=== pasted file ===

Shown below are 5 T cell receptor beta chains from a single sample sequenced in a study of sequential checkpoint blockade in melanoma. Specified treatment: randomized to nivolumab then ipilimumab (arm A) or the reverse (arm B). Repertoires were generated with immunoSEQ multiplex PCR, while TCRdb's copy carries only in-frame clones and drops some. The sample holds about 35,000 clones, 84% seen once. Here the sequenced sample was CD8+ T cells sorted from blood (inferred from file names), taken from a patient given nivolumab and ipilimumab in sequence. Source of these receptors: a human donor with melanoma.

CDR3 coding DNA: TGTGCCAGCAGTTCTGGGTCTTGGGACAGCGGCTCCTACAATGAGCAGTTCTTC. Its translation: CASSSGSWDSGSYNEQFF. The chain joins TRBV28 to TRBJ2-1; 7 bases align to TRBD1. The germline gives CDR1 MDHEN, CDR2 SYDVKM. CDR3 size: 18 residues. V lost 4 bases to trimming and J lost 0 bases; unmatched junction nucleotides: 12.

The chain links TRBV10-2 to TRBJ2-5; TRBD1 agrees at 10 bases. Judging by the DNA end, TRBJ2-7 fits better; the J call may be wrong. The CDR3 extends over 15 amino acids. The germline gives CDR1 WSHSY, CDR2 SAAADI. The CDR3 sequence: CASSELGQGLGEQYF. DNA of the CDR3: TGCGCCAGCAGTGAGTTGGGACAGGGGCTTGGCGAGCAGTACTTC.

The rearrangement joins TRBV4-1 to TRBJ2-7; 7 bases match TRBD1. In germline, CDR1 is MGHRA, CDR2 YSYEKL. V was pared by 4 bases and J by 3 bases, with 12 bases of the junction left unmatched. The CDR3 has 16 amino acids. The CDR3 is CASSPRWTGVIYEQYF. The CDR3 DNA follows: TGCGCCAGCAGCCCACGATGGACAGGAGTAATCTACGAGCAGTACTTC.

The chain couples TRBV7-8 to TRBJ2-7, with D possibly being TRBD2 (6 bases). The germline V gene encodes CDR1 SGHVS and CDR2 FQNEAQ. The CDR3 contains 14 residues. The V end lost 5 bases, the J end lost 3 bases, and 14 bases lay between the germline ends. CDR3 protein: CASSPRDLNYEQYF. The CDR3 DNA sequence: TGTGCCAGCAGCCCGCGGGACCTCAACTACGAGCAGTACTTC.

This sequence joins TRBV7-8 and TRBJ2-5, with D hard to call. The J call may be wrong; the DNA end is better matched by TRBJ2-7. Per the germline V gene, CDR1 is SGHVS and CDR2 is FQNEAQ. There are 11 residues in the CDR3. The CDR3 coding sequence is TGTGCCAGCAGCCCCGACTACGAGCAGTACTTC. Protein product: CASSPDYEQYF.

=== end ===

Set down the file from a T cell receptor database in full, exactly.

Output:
Shown below are 5 T cell receptor beta chains from a single sample sequenced in a study of sequential checkpoint blockade in melanoma. Specified treatment: randomized to nivolumab then ipilimumab (arm A) or the reverse (arm B). Repertoires were generated with immunoSEQ multiplex PCR, while TCRdb's copy carries only in-frame clones and drops some. The sample holds about 35,000 clones, 84% seen once. Here the sequenced sample was CD8+ T cells sorted from blood (inferred from file names), taken from a patient given nivolumab and ipilimumab in sequence. Source of these receptors: a human donor with melanoma.

CDR3 coding DNA: TGTGCCAGCAGTTCTGGGTCTTGGGACAGCGGCTCCTACAATGAGCAGTTCTTC. Its translation: CASSSGSWDSGSYNEQFF. The chain joins TRBV28 to TRBJ2-1; 7 bases align to TRBD1. The germline gives CDR1 MDHEN, CDR2 SYDVKM. CDR3 size: 18 residues. V lost 4 bases to trimming and J lost 0 bases; unmatched junction nucleotides: 12.

The chain links TRBV10-2 to TRBJ2-5; TRBD1 agrees at 10 bases. Judging by the DNA end, TRBJ2-7 fits better; the J call may be wrong. The CDR3 extends over 15 amino acids. The germline gives CDR1 WSHSY, CDR2 SAAADI. The CDR3 sequence: CASSELGQGLGEQYF. DNA of the CDR3: TGCGCCAGCAGTGAGTTGGGACAGGGGCTTGGCGAGCAGTACTTC.

The rearrangement joins TRBV4-1 to TRBJ2-7; 7 bases match TRBD1. In germline, CDR1 is MGHRA, CDR2 YSYEKL. V was pared by 4 bases and J by 3 bases, with 12 bases of the junction left unmatched. The CDR3 has 16 amino acids. The CDR3 is CASSPRWTGVIYEQYF. The CDR3 DNA follows: TGCGCCAGCAGCCCACGATGGACAGGAGTAATCTACGAGCAGTACTTC.

The chain couples TRBV7-8 to TRBJ2-7, with D possibly being TRBD2 (6 bases). The germline V gene encodes CDR1 SGHVS and CDR2 FQNEAQ. The CDR3 contains 14 residues. The V end lost 5 bases, the J end lost 3 bases, and 14 bases lay between the germline ends. CDR3 protein: CASSPRDLNYEQYF. The CDR3 DNA sequence: TGTGCCAGCAGCCCGCGGGACCTCAACTACGAGCAGTACTTC.

This sequence joins TRBV7-8 and TRBJ2-5, with D hard to call. The J call may be wrong; the DNA end is better matched by TRBJ2-7. Per the germline V gene, CDR1 is SGHVS and CDR2 is FQNEAQ. There are 11 residues in the CDR3. The CDR3 coding sequence is TGTGCCAGCAGCCCCGACTACGAGCAGTACTTC. Protein product: CASSPDYEQYF.